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Logo of Phnom Penh Post newspaper Phnom Penh Post - Sick of courts, villagers curse

Sick of courts, villagers curse

130110 05
Villagers involved in a long-running land dispute with KDC International take part in a ceremony in Kampong Chhnang province. Photograph: Supplied/Phnom Penh Post

In a sign that they no longer have faith in the court system, more than 100 villagers in Kampong Chhnang province placed their fates in the hands of a higher power yesterday, and prayed for misfortune to rain down on a company with whom they’ve fought a bitter land dispute for years.

The object of scorn for residents of Lorpeang village was KDC International, owned by the Ministry of Industry, Mines and Energy minister’s wife, Chea Kheng.

Villagers claim the KDC grabbed more than 500 hectares of land in 2007, but the company says its property was rightfully purchased.

From then on, lawsuits have flown back and forth, and one villager is still in prison on charges of trespassing. While some of the families agreed to take compensation, the majority refused and held out for a resolution that hasn’t come yet.

Lorpeang village representative Reach Sima said yesterday’s gathering took place at a pagoda, and was intended to represent an anniversary of loss.

“We pray to the gods to insult the company and dealers who invaded our lands [almost] seven years ago. We decided to organise the traditional ceremony because we lost confidence in the court and authorities,” he said, adding that the land dispute has denied villagers their crops and forced many to seek work as labourers in Thailand.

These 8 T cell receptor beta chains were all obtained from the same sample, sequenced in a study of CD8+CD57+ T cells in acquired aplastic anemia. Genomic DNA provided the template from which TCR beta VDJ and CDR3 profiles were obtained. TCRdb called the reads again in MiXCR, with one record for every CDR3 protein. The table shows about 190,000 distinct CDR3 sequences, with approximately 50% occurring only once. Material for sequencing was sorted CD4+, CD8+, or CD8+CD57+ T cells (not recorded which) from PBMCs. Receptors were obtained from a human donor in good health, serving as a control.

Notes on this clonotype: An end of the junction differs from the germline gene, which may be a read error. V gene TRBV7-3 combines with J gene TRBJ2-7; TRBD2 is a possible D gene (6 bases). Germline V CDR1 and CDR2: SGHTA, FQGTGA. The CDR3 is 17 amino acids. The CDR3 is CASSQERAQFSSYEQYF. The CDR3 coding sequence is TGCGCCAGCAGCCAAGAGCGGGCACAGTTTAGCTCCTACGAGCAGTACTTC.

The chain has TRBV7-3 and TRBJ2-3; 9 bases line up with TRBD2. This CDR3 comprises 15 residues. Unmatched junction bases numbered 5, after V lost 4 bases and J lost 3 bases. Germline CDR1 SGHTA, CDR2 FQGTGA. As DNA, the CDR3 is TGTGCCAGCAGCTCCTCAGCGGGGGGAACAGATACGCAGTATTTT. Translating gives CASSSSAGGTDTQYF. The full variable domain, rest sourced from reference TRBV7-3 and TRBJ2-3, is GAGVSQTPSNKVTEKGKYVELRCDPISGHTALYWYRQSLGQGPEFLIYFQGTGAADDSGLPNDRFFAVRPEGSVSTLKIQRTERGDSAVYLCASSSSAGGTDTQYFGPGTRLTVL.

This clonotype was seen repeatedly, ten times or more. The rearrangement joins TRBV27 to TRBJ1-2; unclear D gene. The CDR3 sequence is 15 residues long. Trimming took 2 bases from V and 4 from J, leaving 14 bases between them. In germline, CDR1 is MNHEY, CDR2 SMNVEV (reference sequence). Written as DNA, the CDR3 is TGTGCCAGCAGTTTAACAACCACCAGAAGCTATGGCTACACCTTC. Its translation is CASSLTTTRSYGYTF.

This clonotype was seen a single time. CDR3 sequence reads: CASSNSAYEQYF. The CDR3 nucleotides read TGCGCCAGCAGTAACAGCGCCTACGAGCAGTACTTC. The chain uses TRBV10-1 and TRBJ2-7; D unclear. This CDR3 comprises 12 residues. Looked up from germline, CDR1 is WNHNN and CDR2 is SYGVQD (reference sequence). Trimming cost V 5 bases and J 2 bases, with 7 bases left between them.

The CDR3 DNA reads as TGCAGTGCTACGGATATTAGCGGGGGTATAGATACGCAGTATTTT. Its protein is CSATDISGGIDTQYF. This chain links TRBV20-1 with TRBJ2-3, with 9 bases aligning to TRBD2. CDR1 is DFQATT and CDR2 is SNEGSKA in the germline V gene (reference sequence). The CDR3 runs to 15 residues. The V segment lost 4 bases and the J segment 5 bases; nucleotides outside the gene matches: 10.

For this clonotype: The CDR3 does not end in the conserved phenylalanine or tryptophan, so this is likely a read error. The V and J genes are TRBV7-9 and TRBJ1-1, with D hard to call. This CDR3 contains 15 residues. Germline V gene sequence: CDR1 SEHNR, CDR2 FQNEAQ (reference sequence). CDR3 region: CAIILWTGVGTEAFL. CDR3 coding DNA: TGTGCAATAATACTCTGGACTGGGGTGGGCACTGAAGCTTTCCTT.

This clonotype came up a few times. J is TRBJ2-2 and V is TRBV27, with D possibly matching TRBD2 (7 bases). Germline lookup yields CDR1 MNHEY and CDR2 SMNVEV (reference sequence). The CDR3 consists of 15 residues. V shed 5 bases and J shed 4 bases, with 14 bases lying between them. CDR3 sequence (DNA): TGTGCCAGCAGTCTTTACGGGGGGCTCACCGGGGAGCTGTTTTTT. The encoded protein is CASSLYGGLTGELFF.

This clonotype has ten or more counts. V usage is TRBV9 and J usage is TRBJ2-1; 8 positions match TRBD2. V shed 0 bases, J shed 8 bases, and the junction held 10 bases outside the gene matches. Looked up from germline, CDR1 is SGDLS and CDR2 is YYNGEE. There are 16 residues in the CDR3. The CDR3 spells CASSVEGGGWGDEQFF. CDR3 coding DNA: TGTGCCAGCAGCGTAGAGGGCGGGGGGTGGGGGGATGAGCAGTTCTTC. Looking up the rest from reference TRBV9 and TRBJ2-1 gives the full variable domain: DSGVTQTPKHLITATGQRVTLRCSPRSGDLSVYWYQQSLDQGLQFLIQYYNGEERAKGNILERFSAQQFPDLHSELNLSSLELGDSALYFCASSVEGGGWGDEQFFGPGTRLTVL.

KDC representative Thai Hee, could not be reached yesterday.

For locals embroiled in losing battles with developers, “curse days” have become more common, said Ou Virak, president of the Cambodian Center for Human Rights.

“It’s a sign of desperation; it’s also a sign that there is less and less hope in the fight and the legal framework,” Virak said, calling the gathering a “last resort”.

According to a report published by civil society groups last year, villagers involved in land disputes held the spiritual ceremonies 18 times in 2012.

Pheng Rom, another Lorpeang representative, said the  gatherings will continue as long as the dispute does.

“Whether praying gets results or not, this event will encourage us to continue our fight.”



To contact the reporter on this story: May Titthara at

With assistance from Joe Freeman at



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